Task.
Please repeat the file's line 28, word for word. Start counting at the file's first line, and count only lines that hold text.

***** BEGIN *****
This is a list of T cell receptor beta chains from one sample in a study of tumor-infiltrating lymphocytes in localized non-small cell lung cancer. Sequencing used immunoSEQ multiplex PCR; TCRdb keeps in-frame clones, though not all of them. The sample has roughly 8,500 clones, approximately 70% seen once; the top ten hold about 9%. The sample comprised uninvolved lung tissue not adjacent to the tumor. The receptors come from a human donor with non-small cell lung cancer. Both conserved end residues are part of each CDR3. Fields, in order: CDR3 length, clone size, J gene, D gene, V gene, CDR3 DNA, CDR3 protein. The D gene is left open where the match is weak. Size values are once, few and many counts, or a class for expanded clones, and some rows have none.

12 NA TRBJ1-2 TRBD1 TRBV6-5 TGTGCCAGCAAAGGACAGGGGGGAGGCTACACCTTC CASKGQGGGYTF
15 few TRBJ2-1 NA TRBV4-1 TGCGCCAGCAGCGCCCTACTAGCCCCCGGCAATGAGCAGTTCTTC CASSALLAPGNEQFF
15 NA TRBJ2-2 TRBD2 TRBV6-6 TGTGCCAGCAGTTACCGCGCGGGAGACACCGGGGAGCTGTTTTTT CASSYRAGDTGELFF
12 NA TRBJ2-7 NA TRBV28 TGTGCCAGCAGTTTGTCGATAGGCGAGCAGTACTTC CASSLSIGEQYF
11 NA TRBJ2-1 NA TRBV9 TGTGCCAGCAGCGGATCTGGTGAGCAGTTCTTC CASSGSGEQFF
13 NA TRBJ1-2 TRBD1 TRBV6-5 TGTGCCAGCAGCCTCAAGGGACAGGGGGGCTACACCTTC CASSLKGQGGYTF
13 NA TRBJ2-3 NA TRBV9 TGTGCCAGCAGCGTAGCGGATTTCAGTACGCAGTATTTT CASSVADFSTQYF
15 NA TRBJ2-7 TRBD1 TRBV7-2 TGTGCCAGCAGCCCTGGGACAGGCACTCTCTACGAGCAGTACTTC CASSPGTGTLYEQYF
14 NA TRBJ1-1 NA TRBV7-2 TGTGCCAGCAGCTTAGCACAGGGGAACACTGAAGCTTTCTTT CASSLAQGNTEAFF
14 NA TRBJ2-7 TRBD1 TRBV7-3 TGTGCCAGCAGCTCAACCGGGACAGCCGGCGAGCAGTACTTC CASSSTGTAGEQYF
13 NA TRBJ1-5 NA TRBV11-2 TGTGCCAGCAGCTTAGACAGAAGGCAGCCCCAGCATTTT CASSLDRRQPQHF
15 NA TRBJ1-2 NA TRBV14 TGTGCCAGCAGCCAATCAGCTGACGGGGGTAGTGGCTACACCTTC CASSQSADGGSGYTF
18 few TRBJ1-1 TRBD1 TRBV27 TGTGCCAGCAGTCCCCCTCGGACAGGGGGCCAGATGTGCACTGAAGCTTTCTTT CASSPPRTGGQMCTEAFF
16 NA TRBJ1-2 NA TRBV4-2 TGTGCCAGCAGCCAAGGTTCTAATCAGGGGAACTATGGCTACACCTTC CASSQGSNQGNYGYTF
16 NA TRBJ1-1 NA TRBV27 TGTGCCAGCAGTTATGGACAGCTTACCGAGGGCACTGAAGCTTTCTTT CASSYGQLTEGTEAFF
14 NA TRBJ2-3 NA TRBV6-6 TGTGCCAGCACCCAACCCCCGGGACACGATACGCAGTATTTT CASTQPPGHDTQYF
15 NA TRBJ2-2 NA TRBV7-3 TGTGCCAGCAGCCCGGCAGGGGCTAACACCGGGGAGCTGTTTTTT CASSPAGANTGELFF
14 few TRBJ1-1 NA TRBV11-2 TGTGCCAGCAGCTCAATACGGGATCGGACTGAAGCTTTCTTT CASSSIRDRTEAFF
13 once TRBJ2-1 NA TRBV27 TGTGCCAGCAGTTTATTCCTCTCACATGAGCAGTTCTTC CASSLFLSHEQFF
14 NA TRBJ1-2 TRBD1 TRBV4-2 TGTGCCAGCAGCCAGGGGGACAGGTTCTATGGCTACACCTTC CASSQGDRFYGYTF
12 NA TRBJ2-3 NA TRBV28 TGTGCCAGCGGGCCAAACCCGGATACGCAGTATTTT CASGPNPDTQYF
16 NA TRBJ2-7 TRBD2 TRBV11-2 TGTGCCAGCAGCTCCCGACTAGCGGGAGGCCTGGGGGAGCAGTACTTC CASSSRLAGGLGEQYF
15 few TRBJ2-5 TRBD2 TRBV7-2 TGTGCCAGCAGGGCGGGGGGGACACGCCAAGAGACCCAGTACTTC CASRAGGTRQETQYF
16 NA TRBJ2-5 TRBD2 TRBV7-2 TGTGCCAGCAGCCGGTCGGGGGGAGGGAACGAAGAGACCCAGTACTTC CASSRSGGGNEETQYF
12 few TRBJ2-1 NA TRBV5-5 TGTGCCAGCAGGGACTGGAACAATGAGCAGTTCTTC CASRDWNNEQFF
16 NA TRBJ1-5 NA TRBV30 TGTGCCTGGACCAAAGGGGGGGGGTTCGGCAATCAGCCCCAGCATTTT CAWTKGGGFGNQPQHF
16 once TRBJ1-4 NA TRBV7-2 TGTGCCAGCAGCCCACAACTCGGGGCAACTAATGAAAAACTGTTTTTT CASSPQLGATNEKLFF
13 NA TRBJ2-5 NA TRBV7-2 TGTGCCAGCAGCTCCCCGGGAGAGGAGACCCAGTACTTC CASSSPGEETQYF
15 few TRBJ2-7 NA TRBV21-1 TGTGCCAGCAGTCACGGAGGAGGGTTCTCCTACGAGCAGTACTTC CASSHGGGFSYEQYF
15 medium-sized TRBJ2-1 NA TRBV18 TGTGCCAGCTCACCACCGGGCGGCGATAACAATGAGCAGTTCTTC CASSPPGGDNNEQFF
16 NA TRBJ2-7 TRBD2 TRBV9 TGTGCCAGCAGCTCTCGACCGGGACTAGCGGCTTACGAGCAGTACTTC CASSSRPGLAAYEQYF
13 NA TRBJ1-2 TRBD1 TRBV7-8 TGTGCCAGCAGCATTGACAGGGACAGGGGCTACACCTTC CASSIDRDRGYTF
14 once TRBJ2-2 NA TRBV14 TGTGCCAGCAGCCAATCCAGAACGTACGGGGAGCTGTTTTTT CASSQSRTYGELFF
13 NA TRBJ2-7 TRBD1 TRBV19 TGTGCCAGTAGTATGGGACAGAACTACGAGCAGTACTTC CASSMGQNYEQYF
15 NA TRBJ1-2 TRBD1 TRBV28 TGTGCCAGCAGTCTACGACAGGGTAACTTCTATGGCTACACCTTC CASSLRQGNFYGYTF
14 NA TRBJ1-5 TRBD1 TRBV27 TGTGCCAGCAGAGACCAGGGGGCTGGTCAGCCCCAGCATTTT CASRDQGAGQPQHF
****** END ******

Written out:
16 once TRBJ1-4 NA TRBV7-2 TGTGCCAGCAGCCCACAACTCGGGGCAACTAATGAAAAACTGTTTTTT CASSPQLGATNEKLFF